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A smiling boy

Support for intellectual disability

People living with an intellectual disability may experience challenges with communication and some daily living activities. The Montrose team is here to help you navigate these, so that you can get on with living the life you choose. With the right supports, we believe you can live a great life! We have a range of supports for people at each stage of life and 90 years of experience in Queensland!

Intellectual disability is associated with:

  • Fragile X syndrome
  • Down syndrome
  • Prader-Willi Syndrome (PWS)
  • Fetal alcohol spectrum disorder (FASD)
  • Angelman’s syndrome
  • Other chromosomal disorders
  • Environmental and unknown causes

Why Montrose?

Finding a suitable therapy provider for children and young people with an intellectual disability can be difficult. As a parent or a referrer, you want to ensure that the service provider has the knowledge and experience necessary to support you on your journey through key life transitions.

Montrose has a long history of working with people with intellectual disability. We have invested in the knowledge and skills of our therapists to ensure they are equipped to work with more complex cases.

Montrose therapists are part of a multidisciplinary team including Physiotherapists, Occupational Therapists, Speech Pathologists and Social Workers. As a parent of a child with disability, you can find yourself working with many specialists for support. Having all these specialists working in one organisation can mean a more collaborative approach to achieving your goals.

Newly diagnosed with intellectual disability

An intellectual disability may be a specific diagnosis or associated with another condition. It is a lifelong condition that requires specialist support especially at times of change and transition. People with an intellectual disability may take longer to understand processes and information, memory can be affected and managing emotions can be tricky.

For any family, receiving a diagnosis is a challenging time as you seek to understand  how to support your child and family. Montrose is here to help you navigate through the early days and to focus on early goals that can make a real difference in your child’s quality of life.

Our therapists work as part of a multidisciplinary team including Physiotherapists, Occupational Therapists, Speech Pathologists and Social Workers. This means that additional supports can be accessed quickly and easily.

a young girl looks at a toy

What disability supports are available for intellectual disability?

Support to understand your diagnosis and what it means for your family

Montrose Social Workers have extensive experience working with families with intellectual disability. They can help you work through what your diagnosis will mean, connect you with the right supports and establish goals for early intervention.


Support with speech and language

In the first few years of life children go through significant language development. An intellectual disability can slow that development and be frustrating for both children and their parents. Speech Pathology support can help focus on alternative communication and speech and language goals.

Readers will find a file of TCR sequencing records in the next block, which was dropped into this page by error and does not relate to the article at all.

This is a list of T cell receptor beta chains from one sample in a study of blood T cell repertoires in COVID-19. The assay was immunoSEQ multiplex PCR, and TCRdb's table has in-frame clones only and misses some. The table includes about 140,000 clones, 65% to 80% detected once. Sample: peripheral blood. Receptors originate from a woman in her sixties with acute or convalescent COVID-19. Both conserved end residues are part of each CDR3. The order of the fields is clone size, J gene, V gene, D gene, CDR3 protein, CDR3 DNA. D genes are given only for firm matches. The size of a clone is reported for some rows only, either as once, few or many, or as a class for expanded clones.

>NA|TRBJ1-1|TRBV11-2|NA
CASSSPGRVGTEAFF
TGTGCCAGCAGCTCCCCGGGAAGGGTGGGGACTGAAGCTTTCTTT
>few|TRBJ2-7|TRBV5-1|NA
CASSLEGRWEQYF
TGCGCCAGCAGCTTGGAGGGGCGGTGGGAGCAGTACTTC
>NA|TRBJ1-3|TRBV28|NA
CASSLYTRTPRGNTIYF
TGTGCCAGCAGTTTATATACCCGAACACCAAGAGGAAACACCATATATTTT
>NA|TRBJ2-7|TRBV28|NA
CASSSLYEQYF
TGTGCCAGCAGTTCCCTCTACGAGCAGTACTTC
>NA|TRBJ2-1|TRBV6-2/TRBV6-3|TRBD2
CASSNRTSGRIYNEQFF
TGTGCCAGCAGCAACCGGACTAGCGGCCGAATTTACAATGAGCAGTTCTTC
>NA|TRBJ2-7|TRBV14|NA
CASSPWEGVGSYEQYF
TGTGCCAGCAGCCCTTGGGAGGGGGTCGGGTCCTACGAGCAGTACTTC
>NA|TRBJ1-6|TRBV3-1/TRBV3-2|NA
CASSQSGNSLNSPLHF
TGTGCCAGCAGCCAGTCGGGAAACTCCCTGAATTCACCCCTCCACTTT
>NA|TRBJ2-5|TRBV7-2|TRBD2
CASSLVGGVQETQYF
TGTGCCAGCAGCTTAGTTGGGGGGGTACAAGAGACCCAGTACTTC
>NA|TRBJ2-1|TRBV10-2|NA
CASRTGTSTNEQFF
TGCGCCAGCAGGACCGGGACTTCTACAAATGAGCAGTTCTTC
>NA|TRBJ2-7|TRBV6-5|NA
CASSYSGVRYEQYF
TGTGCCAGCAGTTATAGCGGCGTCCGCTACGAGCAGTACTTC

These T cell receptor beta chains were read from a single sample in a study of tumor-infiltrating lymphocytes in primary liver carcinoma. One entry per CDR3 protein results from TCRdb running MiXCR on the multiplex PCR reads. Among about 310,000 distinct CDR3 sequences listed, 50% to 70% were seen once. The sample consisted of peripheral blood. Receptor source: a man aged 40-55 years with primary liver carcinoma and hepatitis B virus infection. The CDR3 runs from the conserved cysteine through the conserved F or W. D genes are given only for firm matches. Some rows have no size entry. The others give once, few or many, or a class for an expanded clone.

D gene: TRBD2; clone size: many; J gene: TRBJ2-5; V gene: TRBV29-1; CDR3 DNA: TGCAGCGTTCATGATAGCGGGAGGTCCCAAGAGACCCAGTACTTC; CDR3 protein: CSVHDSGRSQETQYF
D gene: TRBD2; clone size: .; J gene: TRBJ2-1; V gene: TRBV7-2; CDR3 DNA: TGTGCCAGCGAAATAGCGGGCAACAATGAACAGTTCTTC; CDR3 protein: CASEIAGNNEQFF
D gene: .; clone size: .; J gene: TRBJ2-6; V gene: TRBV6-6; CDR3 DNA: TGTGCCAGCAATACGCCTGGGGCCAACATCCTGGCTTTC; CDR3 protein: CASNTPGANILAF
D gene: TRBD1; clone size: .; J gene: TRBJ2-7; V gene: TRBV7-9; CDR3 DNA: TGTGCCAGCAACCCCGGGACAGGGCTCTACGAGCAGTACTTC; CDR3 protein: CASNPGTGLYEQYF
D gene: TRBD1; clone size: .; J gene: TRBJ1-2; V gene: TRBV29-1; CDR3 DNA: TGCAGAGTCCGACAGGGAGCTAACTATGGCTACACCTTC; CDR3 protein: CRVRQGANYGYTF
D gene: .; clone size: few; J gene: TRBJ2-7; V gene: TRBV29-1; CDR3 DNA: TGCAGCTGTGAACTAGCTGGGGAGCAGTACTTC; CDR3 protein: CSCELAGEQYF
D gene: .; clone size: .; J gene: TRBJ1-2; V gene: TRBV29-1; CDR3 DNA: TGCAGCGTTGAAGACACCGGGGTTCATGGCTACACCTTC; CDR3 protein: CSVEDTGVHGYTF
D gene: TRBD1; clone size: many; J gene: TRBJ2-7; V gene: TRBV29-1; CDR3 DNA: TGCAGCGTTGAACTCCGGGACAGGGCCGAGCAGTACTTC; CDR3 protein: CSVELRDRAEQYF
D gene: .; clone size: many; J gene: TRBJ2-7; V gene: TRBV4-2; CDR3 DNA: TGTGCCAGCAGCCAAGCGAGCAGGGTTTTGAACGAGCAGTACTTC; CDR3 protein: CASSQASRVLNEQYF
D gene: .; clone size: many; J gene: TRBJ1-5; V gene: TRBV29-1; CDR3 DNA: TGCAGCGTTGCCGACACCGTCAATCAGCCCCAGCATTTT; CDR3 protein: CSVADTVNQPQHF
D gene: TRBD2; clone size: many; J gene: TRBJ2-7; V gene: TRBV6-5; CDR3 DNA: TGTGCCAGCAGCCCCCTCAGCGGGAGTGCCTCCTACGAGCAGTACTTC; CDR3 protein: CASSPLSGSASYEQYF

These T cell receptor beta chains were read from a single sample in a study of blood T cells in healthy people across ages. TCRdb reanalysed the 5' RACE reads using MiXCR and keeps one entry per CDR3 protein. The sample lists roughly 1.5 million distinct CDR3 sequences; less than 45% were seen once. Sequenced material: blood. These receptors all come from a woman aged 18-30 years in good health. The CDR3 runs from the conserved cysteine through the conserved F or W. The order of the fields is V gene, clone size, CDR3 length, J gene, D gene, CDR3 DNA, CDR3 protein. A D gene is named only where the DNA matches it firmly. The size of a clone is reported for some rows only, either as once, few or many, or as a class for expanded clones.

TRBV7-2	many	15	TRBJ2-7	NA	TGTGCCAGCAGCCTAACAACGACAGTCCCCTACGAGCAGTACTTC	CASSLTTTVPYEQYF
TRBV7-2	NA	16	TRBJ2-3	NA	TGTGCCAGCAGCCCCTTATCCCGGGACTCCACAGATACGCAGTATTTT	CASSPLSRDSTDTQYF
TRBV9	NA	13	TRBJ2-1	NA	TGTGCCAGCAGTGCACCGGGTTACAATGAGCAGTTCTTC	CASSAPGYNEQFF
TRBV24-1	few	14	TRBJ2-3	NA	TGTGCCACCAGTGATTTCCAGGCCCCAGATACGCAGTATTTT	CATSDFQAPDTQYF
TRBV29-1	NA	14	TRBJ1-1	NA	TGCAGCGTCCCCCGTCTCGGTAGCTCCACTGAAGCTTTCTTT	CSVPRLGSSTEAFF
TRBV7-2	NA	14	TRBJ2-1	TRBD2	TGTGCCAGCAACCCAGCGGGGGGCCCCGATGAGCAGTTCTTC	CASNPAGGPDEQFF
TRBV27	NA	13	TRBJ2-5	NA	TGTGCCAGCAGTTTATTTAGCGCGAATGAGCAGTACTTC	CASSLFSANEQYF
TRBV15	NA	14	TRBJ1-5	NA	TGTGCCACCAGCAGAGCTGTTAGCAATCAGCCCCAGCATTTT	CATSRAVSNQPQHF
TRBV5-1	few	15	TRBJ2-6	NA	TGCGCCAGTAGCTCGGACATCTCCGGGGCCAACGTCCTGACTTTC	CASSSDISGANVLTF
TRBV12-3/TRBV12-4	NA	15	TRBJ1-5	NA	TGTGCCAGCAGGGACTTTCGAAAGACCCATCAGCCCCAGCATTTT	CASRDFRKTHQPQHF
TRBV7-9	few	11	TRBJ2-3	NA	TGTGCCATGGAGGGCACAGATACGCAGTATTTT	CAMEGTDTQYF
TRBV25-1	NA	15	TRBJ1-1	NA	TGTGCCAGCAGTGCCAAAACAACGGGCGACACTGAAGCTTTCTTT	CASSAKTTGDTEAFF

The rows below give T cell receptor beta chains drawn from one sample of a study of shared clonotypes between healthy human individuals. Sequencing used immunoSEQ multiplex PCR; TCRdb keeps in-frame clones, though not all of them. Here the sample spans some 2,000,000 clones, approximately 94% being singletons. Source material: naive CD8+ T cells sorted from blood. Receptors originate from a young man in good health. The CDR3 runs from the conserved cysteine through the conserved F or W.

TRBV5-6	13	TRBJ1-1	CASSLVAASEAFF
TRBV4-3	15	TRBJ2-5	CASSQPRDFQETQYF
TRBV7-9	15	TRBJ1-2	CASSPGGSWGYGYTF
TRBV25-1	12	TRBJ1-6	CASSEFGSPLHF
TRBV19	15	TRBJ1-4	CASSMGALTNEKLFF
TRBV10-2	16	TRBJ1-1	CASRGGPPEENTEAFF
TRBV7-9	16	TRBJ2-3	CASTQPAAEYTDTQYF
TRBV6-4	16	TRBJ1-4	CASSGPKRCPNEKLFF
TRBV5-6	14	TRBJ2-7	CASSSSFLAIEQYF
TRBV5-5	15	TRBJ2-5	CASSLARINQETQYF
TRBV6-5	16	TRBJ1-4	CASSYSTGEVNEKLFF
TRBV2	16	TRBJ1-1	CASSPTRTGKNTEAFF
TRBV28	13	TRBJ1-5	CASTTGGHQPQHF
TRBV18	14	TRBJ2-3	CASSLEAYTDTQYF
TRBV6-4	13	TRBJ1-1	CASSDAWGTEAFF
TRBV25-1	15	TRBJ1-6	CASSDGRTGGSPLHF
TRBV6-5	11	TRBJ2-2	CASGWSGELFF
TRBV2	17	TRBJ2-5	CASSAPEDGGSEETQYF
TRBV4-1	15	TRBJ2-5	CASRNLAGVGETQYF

Supporting parenting

Understandably parents can feel overwhelmed by a diagnosis. You may be unsure how to handle or interact with your child, even if you have other children. We understand this and Montrose therapists will work with your family to feel confident in interacting with your infant, engaging them with play and reading their cues.


Support with movement

Some people with intellectual disability will experience difficulties with movement or coordination. In the early years, Montrose Physiotherapists play a very important role in helping develop movement skills and supporting play.

Early Years support for intellectual disability

Children with an intellectual disability tend to learn and develop more slowly than other children of the same age.

Some children may have had delays in their development when they were young which may have been identified as a Global Developmental Delay. For other children, difficulties are only noticed when they start kindy or school and have trouble keeping up with the learning.

Identifying needs and accessing support as early as possible can be beneficial in supporting both the child and the family.

Physiotherapists, Occupational Therapists,  Speech Pathologists and Social Workers can all have an important role to play at this time.

A boy with glassess is playing with toy bricks

Montrose supports for early years

Support with movement

Young children are going through significant growth in physical movement as well as speech and language development. Montrose therapy support at this critical time will focus on helping children move, play, learn and develop their potential.


Supporting communication, speech and language development

We will work with you to develop goals and strategies that assist in developing communication. This may include visual cues using pictures or symbols and could also involve Assistive Technology.


Getting ready for Learning

Kindy and Prep are important and exciting milestones in your child’s life. We want to ensure your child is well equipped to start learning. Your Montrose therapist can work with your teacher through meetings, education and training to help them understand your support needs in the classroom. Montrose also provides support at school through the Specialist Disability Support in Schools (SDSS) Program.


Assessments

Children with an intellectual disability may have periodic assessments. This can help with ensuring therapy focuses on achievable goals and may be important for NDIS or other funding applications. Assessments will consider the child’s strengths and challenges in communication, play, interaction, attention and listening, understanding/ using words and language, pronunciation, speaking and pre-literacy skills where appropriate. Schools will use assessments to gauge the appropriate level of support to provide.


Everyday life skills

Support can be provided for motor skills such as getting dressed, playing, and going to the toilet. This may involve learning individual steps first and then putting them together to achieve a task.

Support for school-aged children with intellectual disability

As children with an intellectual disability reach school age, their needs will change. This means their support needs to change with them.